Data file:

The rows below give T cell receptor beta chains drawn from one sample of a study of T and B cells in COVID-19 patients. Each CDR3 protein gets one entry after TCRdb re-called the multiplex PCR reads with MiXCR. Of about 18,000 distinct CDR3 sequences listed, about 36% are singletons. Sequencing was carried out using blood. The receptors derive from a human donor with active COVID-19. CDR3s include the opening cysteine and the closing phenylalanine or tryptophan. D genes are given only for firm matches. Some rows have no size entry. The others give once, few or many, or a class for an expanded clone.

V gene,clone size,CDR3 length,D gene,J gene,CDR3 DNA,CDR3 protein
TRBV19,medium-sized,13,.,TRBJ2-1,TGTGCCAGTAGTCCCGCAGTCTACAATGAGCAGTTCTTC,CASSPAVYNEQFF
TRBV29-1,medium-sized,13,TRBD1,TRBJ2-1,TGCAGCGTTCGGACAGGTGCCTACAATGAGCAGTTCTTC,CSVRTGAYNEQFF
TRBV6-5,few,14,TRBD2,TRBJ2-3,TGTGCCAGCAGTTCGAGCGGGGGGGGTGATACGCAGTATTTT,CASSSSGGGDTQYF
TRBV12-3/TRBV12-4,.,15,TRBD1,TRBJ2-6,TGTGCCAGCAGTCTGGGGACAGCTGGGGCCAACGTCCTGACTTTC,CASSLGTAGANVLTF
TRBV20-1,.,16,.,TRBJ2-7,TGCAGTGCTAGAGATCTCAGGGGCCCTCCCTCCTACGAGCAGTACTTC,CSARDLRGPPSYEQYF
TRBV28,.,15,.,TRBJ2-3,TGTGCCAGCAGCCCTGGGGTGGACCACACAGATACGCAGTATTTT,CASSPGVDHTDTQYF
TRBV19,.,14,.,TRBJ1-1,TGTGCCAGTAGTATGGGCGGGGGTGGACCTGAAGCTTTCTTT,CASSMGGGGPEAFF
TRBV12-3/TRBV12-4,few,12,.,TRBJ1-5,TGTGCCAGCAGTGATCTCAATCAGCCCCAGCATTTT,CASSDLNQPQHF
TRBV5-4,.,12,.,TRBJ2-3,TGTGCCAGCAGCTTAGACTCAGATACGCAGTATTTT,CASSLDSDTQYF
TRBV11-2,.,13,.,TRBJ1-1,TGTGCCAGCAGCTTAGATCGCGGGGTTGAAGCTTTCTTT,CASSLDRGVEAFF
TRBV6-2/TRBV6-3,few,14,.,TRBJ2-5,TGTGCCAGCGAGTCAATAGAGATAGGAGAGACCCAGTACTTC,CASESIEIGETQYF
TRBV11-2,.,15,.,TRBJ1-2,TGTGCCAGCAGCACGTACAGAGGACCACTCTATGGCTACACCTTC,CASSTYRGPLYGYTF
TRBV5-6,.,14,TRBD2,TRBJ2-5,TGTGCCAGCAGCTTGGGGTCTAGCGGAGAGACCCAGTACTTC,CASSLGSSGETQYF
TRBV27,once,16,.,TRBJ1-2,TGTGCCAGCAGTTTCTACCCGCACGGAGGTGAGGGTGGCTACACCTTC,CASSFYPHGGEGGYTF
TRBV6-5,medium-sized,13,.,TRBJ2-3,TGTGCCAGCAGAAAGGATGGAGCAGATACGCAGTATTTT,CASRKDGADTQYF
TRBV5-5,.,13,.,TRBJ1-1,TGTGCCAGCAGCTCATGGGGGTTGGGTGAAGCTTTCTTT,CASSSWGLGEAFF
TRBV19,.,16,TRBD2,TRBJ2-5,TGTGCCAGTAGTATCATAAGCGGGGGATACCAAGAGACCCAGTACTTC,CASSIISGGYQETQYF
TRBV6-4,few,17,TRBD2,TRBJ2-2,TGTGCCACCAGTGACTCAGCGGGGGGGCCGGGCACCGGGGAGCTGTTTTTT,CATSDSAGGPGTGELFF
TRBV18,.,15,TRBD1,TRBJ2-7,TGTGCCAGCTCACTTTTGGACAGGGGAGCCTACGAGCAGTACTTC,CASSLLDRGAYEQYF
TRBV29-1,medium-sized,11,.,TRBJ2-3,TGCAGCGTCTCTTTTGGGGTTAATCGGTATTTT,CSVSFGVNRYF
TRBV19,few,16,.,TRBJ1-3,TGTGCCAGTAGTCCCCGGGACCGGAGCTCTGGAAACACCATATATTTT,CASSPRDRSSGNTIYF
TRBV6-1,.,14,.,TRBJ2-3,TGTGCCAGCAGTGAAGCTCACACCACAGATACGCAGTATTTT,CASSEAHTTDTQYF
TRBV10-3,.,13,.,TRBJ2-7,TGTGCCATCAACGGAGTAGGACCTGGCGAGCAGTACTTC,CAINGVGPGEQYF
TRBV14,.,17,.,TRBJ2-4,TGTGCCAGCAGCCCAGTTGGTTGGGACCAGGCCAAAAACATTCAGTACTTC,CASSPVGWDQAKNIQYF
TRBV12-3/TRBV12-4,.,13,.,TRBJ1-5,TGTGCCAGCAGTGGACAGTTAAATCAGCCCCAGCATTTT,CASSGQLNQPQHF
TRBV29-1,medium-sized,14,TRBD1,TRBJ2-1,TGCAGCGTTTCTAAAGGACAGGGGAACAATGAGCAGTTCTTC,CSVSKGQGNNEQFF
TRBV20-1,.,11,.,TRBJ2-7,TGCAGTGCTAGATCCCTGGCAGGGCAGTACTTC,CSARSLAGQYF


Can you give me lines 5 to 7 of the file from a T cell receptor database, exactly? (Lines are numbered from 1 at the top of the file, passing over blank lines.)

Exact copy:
TRBV6-5,few,14,TRBD2,TRBJ2-3,TGTGCCAGCAGTTCGAGCGGGGGGGGTGATACGCAGTATTTT,CASSSSGGGDTQYF
TRBV12-3/TRBV12-4,.,15,TRBD1,TRBJ2-6,TGTGCCAGCAGTCTGGGGACAGCTGGGGCCAACGTCCTGACTTTC,CASSLGTAGANVLTF
TRBV20-1,.,16,.,TRBJ2-7,TGCAGTGCTAGAGATCTCAGGGGCCCTCCCTCCTACGAGCAGTACTTC,CSARDLRGPPSYEQYF